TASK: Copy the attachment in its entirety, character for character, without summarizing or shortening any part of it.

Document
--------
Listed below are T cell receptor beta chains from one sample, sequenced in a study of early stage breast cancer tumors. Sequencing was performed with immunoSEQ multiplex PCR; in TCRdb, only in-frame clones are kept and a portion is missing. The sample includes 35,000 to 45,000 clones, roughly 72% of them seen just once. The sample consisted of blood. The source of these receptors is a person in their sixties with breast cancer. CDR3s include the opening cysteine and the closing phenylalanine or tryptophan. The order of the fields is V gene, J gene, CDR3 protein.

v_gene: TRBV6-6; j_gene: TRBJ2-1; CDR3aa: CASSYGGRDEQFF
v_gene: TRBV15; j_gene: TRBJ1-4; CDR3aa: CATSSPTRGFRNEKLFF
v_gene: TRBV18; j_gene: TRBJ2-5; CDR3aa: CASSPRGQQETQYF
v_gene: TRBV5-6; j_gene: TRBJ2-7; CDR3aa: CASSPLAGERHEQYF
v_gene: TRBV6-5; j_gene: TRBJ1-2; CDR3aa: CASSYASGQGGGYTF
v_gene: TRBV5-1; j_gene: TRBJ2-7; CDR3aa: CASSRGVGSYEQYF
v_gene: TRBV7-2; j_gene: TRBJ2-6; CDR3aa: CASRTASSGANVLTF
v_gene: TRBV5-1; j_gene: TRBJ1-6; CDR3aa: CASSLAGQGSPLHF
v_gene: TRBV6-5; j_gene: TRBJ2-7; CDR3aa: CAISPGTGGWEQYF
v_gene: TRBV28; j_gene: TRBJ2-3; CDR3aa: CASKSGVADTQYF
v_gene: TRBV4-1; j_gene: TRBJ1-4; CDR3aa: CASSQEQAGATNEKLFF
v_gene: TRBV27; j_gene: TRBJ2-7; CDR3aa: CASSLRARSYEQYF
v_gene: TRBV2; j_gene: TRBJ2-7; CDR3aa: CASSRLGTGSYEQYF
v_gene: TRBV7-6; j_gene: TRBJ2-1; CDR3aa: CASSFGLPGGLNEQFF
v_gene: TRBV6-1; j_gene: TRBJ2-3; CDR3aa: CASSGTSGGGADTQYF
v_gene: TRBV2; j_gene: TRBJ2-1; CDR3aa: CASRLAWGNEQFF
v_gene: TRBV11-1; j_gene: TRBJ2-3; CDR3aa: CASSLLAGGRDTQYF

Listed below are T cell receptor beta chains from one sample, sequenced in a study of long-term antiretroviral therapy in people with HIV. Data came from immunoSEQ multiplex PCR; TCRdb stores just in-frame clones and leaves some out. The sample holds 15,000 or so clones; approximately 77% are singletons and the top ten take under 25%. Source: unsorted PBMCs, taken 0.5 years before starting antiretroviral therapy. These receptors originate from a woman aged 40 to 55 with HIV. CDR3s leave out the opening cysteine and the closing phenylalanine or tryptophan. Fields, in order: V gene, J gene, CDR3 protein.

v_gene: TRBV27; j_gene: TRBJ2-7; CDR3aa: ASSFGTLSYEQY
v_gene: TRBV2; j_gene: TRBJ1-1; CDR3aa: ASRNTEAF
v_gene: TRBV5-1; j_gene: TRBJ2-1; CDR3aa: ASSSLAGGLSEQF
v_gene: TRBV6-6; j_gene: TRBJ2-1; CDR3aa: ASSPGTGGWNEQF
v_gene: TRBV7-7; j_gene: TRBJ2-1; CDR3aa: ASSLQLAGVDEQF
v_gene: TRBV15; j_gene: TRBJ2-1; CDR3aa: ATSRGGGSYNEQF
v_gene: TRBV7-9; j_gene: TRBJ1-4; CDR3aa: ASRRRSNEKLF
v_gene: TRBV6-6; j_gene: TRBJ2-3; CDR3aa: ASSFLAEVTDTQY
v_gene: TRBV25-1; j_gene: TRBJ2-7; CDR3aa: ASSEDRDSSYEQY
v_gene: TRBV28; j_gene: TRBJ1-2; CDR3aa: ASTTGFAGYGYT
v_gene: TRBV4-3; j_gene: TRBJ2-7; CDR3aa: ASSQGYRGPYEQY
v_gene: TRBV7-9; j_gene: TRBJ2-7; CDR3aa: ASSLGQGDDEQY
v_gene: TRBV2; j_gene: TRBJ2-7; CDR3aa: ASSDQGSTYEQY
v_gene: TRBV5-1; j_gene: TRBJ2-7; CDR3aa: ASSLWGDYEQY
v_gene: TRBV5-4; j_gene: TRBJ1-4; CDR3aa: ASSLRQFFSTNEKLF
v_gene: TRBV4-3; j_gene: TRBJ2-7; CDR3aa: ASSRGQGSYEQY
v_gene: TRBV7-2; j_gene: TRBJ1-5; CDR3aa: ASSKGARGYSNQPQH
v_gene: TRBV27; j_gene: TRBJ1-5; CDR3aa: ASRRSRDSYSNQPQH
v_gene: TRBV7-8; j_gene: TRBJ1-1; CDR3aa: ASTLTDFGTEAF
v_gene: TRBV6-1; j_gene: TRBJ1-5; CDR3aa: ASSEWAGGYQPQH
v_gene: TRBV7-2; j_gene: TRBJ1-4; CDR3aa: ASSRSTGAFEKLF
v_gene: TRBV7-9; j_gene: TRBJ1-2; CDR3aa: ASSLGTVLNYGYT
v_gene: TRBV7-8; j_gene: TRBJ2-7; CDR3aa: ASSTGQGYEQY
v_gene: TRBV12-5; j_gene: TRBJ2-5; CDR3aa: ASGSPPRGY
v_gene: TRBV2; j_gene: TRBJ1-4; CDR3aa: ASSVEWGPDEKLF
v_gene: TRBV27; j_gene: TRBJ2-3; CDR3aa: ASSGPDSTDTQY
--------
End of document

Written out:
Listed below are T cell receptor beta chains from one sample, sequenced in a study of early stage breast cancer tumors. Sequencing was performed with immunoSEQ multiplex PCR; in TCRdb, only in-frame clones are kept and a portion is missing. The sample includes 35,000 to 45,000 clones, roughly 72% of them seen just once. The sample consisted of blood. The source of these receptors is a person in their sixties with breast cancer. CDR3s include the opening cysteine and the closing phenylalanine or tryptophan. The order of the fields is V gene, J gene, CDR3 protein.

v_gene: TRBV6-6; j_gene: TRBJ2-1; CDR3aa: CASSYGGRDEQFF
v_gene: TRBV15; j_gene: TRBJ1-4; CDR3aa: CATSSPTRGFRNEKLFF
v_gene: TRBV18; j_gene: TRBJ2-5; CDR3aa: CASSPRGQQETQYF
v_gene: TRBV5-6; j_gene: TRBJ2-7; CDR3aa: CASSPLAGERHEQYF
v_gene: TRBV6-5; j_gene: TRBJ1-2; CDR3aa: CASSYASGQGGGYTF
v_gene: TRBV5-1; j_gene: TRBJ2-7; CDR3aa: CASSRGVGSYEQYF
v_gene: TRBV7-2; j_gene: TRBJ2-6; CDR3aa: CASRTASSGANVLTF
v_gene: TRBV5-1; j_gene: TRBJ1-6; CDR3aa: CASSLAGQGSPLHF
v_gene: TRBV6-5; j_gene: TRBJ2-7; CDR3aa: CAISPGTGGWEQYF
v_gene: TRBV28; j_gene: TRBJ2-3; CDR3aa: CASKSGVADTQYF
v_gene: TRBV4-1; j_gene: TRBJ1-4; CDR3aa: CASSQEQAGATNEKLFF
v_gene: TRBV27; j_gene: TRBJ2-7; CDR3aa: CASSLRARSYEQYF
v_gene: TRBV2; j_gene: TRBJ2-7; CDR3aa: CASSRLGTGSYEQYF
v_gene: TRBV7-6; j_gene: TRBJ2-1; CDR3aa: CASSFGLPGGLNEQFF
v_gene: TRBV6-1; j_gene: TRBJ2-3; CDR3aa: CASSGTSGGGADTQYF
v_gene: TRBV2; j_gene: TRBJ2-1; CDR3aa: CASRLAWGNEQFF
v_gene: TRBV11-1; j_gene: TRBJ2-3; CDR3aa: CASSLLAGGRDTQYF

Listed below are T cell receptor beta chains from one sample, sequenced in a study of long-term antiretroviral therapy in people with HIV. Data came from immunoSEQ multiplex PCR; TCRdb stores just in-frame clones and leaves some out. The sample holds 15,000 or so clones; approximately 77% are singletons and the top ten take under 25%. Source: unsorted PBMCs, taken 0.5 years before starting antiretroviral therapy. These receptors originate from a woman aged 40 to 55 with HIV. CDR3s leave out the opening cysteine and the closing phenylalanine or tryptophan. Fields, in order: V gene, J gene, CDR3 protein.

v_gene: TRBV27; j_gene: TRBJ2-7; CDR3aa: ASSFGTLSYEQY
v_gene: TRBV2; j_gene: TRBJ1-1; CDR3aa: ASRNTEAF
v_gene: TRBV5-1; j_gene: TRBJ2-1; CDR3aa: ASSSLAGGLSEQF
v_gene: TRBV6-6; j_gene: TRBJ2-1; CDR3aa: ASSPGTGGWNEQF
v_gene: TRBV7-7; j_gene: TRBJ2-1; CDR3aa: ASSLQLAGVDEQF
v_gene: TRBV15; j_gene: TRBJ2-1; CDR3aa: ATSRGGGSYNEQF
v_gene: TRBV7-9; j_gene: TRBJ1-4; CDR3aa: ASRRRSNEKLF
v_gene: TRBV6-6; j_gene: TRBJ2-3; CDR3aa: ASSFLAEVTDTQY
v_gene: TRBV25-1; j_gene: TRBJ2-7; CDR3aa: ASSEDRDSSYEQY
v_gene: TRBV28; j_gene: TRBJ1-2; CDR3aa: ASTTGFAGYGYT
v_gene: TRBV4-3; j_gene: TRBJ2-7; CDR3aa: ASSQGYRGPYEQY
v_gene: TRBV7-9; j_gene: TRBJ2-7; CDR3aa: ASSLGQGDDEQY
v_gene: TRBV2; j_gene: TRBJ2-7; CDR3aa: ASSDQGSTYEQY
v_gene: TRBV5-1; j_gene: TRBJ2-7; CDR3aa: ASSLWGDYEQY
v_gene: TRBV5-4; j_gene: TRBJ1-4; CDR3aa: ASSLRQFFSTNEKLF
v_gene: TRBV4-3; j_gene: TRBJ2-7; CDR3aa: ASSRGQGSYEQY
v_gene: TRBV7-2; j_gene: TRBJ1-5; CDR3aa: ASSKGARGYSNQPQH
v_gene: TRBV27; j_gene: TRBJ1-5; CDR3aa: ASRRSRDSYSNQPQH
v_gene: TRBV7-8; j_gene: TRBJ1-1; CDR3aa: ASTLTDFGTEAF
v_gene: TRBV6-1; j_gene: TRBJ1-5; CDR3aa: ASSEWAGGYQPQH
v_gene: TRBV7-2; j_gene: TRBJ1-4; CDR3aa: ASSRSTGAFEKLF
v_gene: TRBV7-9; j_gene: TRBJ1-2; CDR3aa: ASSLGTVLNYGYT
v_gene: TRBV7-8; j_gene: TRBJ2-7; CDR3aa: ASSTGQGYEQY
v_gene: TRBV12-5; j_gene: TRBJ2-5; CDR3aa: ASGSPPRGY
v_gene: TRBV2; j_gene: TRBJ1-4; CDR3aa: ASSVEWGPDEKLF
v_gene: TRBV27; j_gene: TRBJ2-3; CDR3aa: ASSGPDSTDTQY